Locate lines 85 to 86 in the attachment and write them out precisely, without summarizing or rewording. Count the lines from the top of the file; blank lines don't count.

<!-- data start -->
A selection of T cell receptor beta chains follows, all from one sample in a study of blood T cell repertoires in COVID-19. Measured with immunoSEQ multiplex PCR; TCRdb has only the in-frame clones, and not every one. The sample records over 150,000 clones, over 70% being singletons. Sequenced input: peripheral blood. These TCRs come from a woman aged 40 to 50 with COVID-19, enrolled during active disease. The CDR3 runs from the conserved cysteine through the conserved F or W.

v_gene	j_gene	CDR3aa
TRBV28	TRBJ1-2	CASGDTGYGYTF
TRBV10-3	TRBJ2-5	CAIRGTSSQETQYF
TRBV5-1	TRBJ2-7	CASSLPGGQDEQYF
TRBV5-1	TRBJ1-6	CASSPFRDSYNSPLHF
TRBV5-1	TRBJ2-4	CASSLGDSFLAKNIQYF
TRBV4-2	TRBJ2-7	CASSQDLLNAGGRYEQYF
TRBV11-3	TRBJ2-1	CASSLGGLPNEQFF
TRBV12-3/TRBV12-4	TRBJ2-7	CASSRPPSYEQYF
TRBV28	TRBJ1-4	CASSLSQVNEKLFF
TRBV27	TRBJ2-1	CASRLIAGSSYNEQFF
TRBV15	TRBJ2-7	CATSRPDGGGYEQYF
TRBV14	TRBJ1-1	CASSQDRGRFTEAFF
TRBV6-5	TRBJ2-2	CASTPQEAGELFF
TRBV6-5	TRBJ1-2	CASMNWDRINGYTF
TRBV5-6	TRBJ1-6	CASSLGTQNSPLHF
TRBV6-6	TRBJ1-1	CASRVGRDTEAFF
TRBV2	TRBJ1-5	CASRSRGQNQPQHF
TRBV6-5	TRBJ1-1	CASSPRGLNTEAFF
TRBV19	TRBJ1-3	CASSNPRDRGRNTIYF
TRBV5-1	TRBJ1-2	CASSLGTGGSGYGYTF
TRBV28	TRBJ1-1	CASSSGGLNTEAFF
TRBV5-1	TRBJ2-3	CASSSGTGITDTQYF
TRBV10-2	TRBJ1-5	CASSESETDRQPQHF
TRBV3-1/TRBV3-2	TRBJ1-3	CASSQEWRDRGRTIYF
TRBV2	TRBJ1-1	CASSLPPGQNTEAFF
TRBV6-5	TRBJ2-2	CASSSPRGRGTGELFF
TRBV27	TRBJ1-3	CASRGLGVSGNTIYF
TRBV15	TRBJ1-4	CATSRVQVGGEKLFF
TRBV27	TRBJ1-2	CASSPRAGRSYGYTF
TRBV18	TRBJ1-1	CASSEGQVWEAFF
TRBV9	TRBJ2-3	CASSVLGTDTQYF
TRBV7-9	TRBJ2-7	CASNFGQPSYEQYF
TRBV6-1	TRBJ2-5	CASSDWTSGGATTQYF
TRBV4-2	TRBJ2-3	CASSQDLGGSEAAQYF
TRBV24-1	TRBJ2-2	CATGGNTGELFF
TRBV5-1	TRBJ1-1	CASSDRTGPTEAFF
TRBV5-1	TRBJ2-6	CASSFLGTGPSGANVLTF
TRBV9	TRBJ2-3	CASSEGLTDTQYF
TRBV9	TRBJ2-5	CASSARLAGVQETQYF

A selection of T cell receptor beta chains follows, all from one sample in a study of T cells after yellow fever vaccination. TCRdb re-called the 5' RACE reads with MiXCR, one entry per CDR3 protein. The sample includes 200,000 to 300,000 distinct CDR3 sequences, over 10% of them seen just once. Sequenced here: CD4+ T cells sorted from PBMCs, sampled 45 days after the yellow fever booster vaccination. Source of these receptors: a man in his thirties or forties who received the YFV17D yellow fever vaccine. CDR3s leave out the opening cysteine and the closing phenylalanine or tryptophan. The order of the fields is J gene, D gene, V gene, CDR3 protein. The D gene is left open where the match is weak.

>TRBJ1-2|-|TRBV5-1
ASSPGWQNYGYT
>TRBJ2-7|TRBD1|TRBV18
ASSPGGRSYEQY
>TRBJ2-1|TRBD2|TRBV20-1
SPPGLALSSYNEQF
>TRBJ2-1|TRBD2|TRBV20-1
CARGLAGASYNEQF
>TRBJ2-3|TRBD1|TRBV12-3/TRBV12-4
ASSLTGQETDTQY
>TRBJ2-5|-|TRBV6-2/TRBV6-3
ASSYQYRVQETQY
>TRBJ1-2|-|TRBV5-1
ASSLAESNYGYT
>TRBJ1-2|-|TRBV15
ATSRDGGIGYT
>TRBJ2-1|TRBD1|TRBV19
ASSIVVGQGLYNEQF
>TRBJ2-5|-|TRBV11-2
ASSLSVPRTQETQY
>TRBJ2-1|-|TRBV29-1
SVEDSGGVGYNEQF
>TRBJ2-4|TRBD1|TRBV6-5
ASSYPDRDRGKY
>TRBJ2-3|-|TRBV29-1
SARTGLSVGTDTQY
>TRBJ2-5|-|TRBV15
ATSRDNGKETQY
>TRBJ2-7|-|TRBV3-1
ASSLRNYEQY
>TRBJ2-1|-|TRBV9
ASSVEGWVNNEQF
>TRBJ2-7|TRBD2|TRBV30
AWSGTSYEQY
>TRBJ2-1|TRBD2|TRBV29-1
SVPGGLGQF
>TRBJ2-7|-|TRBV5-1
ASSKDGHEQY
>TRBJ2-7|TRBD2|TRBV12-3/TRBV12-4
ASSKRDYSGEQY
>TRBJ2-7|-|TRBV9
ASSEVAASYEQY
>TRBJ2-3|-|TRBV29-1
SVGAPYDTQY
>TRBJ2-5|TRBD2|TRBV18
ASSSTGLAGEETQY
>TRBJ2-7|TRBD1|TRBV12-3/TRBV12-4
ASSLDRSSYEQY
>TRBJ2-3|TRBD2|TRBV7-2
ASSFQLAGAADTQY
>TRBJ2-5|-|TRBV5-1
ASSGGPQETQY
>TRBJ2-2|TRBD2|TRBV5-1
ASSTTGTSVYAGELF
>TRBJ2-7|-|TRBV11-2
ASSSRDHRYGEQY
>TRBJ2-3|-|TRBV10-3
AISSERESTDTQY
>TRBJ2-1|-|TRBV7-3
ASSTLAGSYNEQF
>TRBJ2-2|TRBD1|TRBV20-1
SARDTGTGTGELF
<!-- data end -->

>TRBJ2-3|-|TRBV29-1
SVGAPYDTQY